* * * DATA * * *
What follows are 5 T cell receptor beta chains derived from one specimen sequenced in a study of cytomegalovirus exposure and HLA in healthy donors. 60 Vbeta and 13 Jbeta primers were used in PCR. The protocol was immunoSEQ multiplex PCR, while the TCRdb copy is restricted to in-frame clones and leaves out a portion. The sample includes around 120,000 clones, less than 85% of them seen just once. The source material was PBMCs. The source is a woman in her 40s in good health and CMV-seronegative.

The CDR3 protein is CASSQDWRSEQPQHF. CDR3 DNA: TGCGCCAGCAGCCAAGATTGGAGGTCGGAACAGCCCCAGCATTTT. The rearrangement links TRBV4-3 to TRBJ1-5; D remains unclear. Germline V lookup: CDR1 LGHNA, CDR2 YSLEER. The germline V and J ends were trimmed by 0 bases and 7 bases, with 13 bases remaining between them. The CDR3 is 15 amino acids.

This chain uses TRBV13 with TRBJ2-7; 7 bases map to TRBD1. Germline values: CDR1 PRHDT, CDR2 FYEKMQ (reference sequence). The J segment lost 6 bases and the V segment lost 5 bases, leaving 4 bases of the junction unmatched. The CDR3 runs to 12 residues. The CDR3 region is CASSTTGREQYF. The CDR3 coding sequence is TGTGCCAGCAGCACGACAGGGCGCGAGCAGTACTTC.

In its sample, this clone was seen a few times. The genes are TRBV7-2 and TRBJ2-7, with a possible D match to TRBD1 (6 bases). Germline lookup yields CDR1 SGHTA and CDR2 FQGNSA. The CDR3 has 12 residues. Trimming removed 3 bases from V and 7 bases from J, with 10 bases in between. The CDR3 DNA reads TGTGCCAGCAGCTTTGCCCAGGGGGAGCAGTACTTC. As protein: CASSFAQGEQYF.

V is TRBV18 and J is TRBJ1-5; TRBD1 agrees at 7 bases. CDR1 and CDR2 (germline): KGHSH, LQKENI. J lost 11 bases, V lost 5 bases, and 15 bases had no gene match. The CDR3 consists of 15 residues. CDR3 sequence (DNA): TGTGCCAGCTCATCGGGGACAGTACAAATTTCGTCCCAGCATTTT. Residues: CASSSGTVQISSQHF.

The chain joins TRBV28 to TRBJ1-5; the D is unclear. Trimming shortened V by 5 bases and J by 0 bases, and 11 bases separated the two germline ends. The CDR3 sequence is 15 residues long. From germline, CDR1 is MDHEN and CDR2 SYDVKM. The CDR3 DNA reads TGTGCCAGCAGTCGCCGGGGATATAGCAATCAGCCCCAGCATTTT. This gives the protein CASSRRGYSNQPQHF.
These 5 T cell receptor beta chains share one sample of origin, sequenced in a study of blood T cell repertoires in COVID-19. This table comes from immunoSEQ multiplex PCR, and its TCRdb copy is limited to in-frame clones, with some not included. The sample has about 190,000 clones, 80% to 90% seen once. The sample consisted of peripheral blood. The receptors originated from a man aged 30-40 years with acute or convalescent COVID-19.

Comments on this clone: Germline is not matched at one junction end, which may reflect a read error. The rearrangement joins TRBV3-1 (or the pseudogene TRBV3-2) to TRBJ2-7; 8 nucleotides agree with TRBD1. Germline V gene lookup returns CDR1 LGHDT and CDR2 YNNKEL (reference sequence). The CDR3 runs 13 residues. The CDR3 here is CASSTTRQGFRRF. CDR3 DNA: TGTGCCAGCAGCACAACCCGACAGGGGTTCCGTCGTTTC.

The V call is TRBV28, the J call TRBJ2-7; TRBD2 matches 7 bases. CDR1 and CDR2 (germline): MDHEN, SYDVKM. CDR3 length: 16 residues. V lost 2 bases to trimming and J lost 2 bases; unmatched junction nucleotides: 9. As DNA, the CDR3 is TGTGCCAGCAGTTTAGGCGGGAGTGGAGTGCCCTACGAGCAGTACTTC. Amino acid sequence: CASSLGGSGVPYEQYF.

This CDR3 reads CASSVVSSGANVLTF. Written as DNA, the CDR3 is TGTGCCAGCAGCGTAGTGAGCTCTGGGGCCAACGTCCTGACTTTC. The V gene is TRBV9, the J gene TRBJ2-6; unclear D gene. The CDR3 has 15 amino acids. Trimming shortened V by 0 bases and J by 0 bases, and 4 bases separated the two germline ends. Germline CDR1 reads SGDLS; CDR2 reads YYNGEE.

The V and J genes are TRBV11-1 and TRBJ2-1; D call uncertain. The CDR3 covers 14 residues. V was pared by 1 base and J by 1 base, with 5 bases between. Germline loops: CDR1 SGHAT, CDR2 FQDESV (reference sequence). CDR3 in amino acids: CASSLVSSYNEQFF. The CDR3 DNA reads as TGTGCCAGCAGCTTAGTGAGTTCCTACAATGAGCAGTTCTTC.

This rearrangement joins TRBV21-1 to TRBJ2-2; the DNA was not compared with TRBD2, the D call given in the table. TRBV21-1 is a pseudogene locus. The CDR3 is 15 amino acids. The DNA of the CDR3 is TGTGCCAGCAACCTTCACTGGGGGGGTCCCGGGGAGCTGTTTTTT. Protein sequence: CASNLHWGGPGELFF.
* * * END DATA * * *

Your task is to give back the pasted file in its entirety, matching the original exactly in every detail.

What follows are 5 T cell receptor beta chains derived from one specimen sequenced in a study of cytomegalovirus exposure and HLA in healthy donors. 60 Vbeta and 13 Jbeta primers were used in PCR. The protocol was immunoSEQ multiplex PCR, while the TCRdb copy is restricted to in-frame clones and leaves out a portion. The sample includes around 120,000 clones, less than 85% of them seen just once. The source material was PBMCs. The source is a woman in her 40s in good health and CMV-seronegative.

The CDR3 protein is CASSQDWRSEQPQHF. CDR3 DNA: TGCGCCAGCAGCCAAGATTGGAGGTCGGAACAGCCCCAGCATTTT. The rearrangement links TRBV4-3 to TRBJ1-5; D remains unclear. Germline V lookup: CDR1 LGHNA, CDR2 YSLEER. The germline V and J ends were trimmed by 0 bases and 7 bases, with 13 bases remaining between them. The CDR3 is 15 amino acids.

This chain uses TRBV13 with TRBJ2-7; 7 bases map to TRBD1. Germline values: CDR1 PRHDT, CDR2 FYEKMQ (reference sequence). The J segment lost 6 bases and the V segment lost 5 bases, leaving 4 bases of the junction unmatched. The CDR3 runs to 12 residues. The CDR3 region is CASSTTGREQYF. The CDR3 coding sequence is TGTGCCAGCAGCACGACAGGGCGCGAGCAGTACTTC.

In its sample, this clone was seen a few times. The genes are TRBV7-2 and TRBJ2-7, with a possible D match to TRBD1 (6 bases). Germline lookup yields CDR1 SGHTA and CDR2 FQGNSA. The CDR3 has 12 residues. Trimming removed 3 bases from V and 7 bases from J, with 10 bases in between. The CDR3 DNA reads TGTGCCAGCAGCTTTGCCCAGGGGGAGCAGTACTTC. As protein: CASSFAQGEQYF.

V is TRBV18 and J is TRBJ1-5; TRBD1 agrees at 7 bases. CDR1 and CDR2 (germline): KGHSH, LQKENI. J lost 11 bases, V lost 5 bases, and 15 bases had no gene match. The CDR3 consists of 15 residues. CDR3 sequence (DNA): TGTGCCAGCTCATCGGGGACAGTACAAATTTCGTCCCAGCATTTT. Residues: CASSSGTVQISSQHF.

The chain joins TRBV28 to TRBJ1-5; the D is unclear. Trimming shortened V by 5 bases and J by 0 bases, and 11 bases separated the two germline ends. The CDR3 sequence is 15 residues long. From germline, CDR1 is MDHEN and CDR2 SYDVKM. The CDR3 DNA reads TGTGCCAGCAGTCGCCGGGGATATAGCAATCAGCCCCAGCATTTT. This gives the protein CASSRRGYSNQPQHF.
These 5 T cell receptor beta chains share one sample of origin, sequenced in a study of blood T cell repertoires in COVID-19. This table comes from immunoSEQ multiplex PCR, and its TCRdb copy is limited to in-frame clones, with some not included. The sample has about 190,000 clones, 80% to 90% seen once. The sample consisted of peripheral blood. The receptors originated from a man aged 30-40 years with acute or convalescent COVID-19.

Comments on this clone: Germline is not matched at one junction end, which may reflect a read error. The rearrangement joins TRBV3-1 (or the pseudogene TRBV3-2) to TRBJ2-7; 8 nucleotides agree with TRBD1. Germline V gene lookup returns CDR1 LGHDT and CDR2 YNNKEL (reference sequence). The CDR3 runs 13 residues. The CDR3 here is CASSTTRQGFRRF. CDR3 DNA: TGTGCCAGCAGCACAACCCGACAGGGGTTCCGTCGTTTC.

The V call is TRBV28, the J call TRBJ2-7; TRBD2 matches 7 bases. CDR1 and CDR2 (germline): MDHEN, SYDVKM. CDR3 length: 16 residues. V lost 2 bases to trimming and J lost 2 bases; unmatched junction nucleotides: 9. As DNA, the CDR3 is TGTGCCAGCAGTTTAGGCGGGAGTGGAGTGCCCTACGAGCAGTACTTC. Amino acid sequence: CASSLGGSGVPYEQYF.

This CDR3 reads CASSVVSSGANVLTF. Written as DNA, the CDR3 is TGTGCCAGCAGCGTAGTGAGCTCTGGGGCCAACGTCCTGACTTTC. The V gene is TRBV9, the J gene TRBJ2-6; unclear D gene. The CDR3 has 15 amino acids. Trimming shortened V by 0 bases and J by 0 bases, and 4 bases separated the two germline ends. Germline CDR1 reads SGDLS; CDR2 reads YYNGEE.

The V and J genes are TRBV11-1 and TRBJ2-1; D call uncertain. The CDR3 covers 14 residues. V was pared by 1 base and J by 1 base, with 5 bases between. Germline loops: CDR1 SGHAT, CDR2 FQDESV (reference sequence). CDR3 in amino acids: CASSLVSSYNEQFF. The CDR3 DNA reads as TGTGCCAGCAGCTTAGTGAGTTCCTACAATGAGCAGTTCTTC.

This rearrangement joins TRBV21-1 to TRBJ2-2; the DNA was not compared with TRBD2, the D call given in the table. TRBV21-1 is a pseudogene locus. The CDR3 is 15 amino acids. The DNA of the CDR3 is TGTGCCAGCAACCTTCACTGGGGGGGTCCCGGGGAGCTGTTTTTT. Protein sequence: CASNLHWGGPGELFF.